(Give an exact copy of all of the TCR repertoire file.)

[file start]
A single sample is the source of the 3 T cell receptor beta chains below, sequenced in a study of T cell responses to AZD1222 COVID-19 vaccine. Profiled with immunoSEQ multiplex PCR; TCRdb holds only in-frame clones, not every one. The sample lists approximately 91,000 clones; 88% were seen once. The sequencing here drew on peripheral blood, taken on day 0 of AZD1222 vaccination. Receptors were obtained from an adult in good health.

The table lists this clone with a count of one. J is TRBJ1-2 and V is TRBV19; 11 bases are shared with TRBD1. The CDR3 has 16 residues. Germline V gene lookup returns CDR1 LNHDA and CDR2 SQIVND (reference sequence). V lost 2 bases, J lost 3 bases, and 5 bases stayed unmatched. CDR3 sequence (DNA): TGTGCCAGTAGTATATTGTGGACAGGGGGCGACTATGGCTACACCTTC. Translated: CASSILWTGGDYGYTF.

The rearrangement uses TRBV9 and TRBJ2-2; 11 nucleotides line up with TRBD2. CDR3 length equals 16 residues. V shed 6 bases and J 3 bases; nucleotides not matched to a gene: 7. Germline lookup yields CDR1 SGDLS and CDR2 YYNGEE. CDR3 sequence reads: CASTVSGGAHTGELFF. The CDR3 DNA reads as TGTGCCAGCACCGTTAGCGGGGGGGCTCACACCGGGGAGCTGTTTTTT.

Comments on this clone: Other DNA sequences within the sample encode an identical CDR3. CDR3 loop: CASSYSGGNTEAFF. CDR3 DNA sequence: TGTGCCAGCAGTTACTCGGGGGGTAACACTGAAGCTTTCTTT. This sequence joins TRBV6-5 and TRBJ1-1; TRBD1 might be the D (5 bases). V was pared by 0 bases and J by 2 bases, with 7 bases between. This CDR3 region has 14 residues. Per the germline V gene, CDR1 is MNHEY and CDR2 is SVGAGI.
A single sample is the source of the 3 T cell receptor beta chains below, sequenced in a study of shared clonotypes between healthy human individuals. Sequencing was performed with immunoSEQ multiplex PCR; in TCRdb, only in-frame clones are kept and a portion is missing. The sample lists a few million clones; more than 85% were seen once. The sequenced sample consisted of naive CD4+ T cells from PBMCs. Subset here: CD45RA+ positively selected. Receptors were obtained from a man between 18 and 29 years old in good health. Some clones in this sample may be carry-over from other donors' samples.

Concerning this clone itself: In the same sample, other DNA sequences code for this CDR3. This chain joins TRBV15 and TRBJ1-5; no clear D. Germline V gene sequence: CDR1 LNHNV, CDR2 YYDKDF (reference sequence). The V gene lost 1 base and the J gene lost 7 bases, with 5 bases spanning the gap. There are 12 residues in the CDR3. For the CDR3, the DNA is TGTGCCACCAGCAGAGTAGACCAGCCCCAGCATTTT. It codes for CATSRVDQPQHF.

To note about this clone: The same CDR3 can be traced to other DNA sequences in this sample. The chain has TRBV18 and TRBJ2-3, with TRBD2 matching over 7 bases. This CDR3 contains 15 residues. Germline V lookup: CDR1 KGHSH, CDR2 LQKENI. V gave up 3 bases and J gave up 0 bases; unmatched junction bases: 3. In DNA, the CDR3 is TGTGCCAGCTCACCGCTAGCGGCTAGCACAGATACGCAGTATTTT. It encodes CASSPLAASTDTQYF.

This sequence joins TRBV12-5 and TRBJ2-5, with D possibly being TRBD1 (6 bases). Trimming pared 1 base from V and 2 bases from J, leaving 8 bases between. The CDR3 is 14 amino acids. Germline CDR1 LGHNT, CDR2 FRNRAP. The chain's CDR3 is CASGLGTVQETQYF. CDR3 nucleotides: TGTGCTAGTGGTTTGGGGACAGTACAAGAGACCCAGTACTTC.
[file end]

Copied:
A single sample is the source of the 3 T cell receptor beta chains below, sequenced in a study of T cell responses to AZD1222 COVID-19 vaccine. Profiled with immunoSEQ multiplex PCR; TCRdb holds only in-frame clones, not every one. The sample lists approximately 91,000 clones; 88% were seen once. The sequencing here drew on peripheral blood, taken on day 0 of AZD1222 vaccination. Receptors were obtained from an adult in good health.

The table lists this clone with a count of one. J is TRBJ1-2 and V is TRBV19; 11 bases are shared with TRBD1. The CDR3 has 16 residues. Germline V gene lookup returns CDR1 LNHDA and CDR2 SQIVND (reference sequence). V lost 2 bases, J lost 3 bases, and 5 bases stayed unmatched. CDR3 sequence (DNA): TGTGCCAGTAGTATATTGTGGACAGGGGGCGACTATGGCTACACCTTC. Translated: CASSILWTGGDYGYTF.

The rearrangement uses TRBV9 and TRBJ2-2; 11 nucleotides line up with TRBD2. CDR3 length equals 16 residues. V shed 6 bases and J 3 bases; nucleotides not matched to a gene: 7. Germline lookup yields CDR1 SGDLS and CDR2 YYNGEE. CDR3 sequence reads: CASTVSGGAHTGELFF. The CDR3 DNA reads as TGTGCCAGCACCGTTAGCGGGGGGGCTCACACCGGGGAGCTGTTTTTT.

Comments on this clone: Other DNA sequences within the sample encode an identical CDR3. CDR3 loop: CASSYSGGNTEAFF. CDR3 DNA sequence: TGTGCCAGCAGTTACTCGGGGGGTAACACTGAAGCTTTCTTT. This sequence joins TRBV6-5 and TRBJ1-1; TRBD1 might be the D (5 bases). V was pared by 0 bases and J by 2 bases, with 7 bases between. This CDR3 region has 14 residues. Per the germline V gene, CDR1 is MNHEY and CDR2 is SVGAGI.
A single sample is the source of the 3 T cell receptor beta chains below, sequenced in a study of shared clonotypes between healthy human individuals. Sequencing was performed with immunoSEQ multiplex PCR; in TCRdb, only in-frame clones are kept and a portion is missing. The sample lists a few million clones; more than 85% were seen once. The sequenced sample consisted of naive CD4+ T cells from PBMCs. Subset here: CD45RA+ positively selected. Receptors were obtained from a man between 18 and 29 years old in good health. Some clones in this sample may be carry-over from other donors' samples.

Concerning this clone itself: In the same sample, other DNA sequences code for this CDR3. This chain joins TRBV15 and TRBJ1-5; no clear D. Germline V gene sequence: CDR1 LNHNV, CDR2 YYDKDF (reference sequence). The V gene lost 1 base and the J gene lost 7 bases, with 5 bases spanning the gap. There are 12 residues in the CDR3. For the CDR3, the DNA is TGTGCCACCAGCAGAGTAGACCAGCCCCAGCATTTT. It codes for CATSRVDQPQHF.

To note about this clone: The same CDR3 can be traced to other DNA sequences in this sample. The chain has TRBV18 and TRBJ2-3, with TRBD2 matching over 7 bases. This CDR3 contains 15 residues. Germline V lookup: CDR1 KGHSH, CDR2 LQKENI. V gave up 3 bases and J gave up 0 bases; unmatched junction bases: 3. In DNA, the CDR3 is TGTGCCAGCTCACCGCTAGCGGCTAGCACAGATACGCAGTATTTT. It encodes CASSPLAASTDTQYF.

This sequence joins TRBV12-5 and TRBJ2-5, with D possibly being TRBD1 (6 bases). Trimming pared 1 base from V and 2 bases from J, leaving 8 bases between. The CDR3 is 14 amino acids. Germline CDR1 LGHNT, CDR2 FRNRAP. The chain's CDR3 is CASGLGTVQETQYF. CDR3 nucleotides: TGTGCTAGTGGTTTGGGGACAGTACAAGAGACCCAGTACTTC.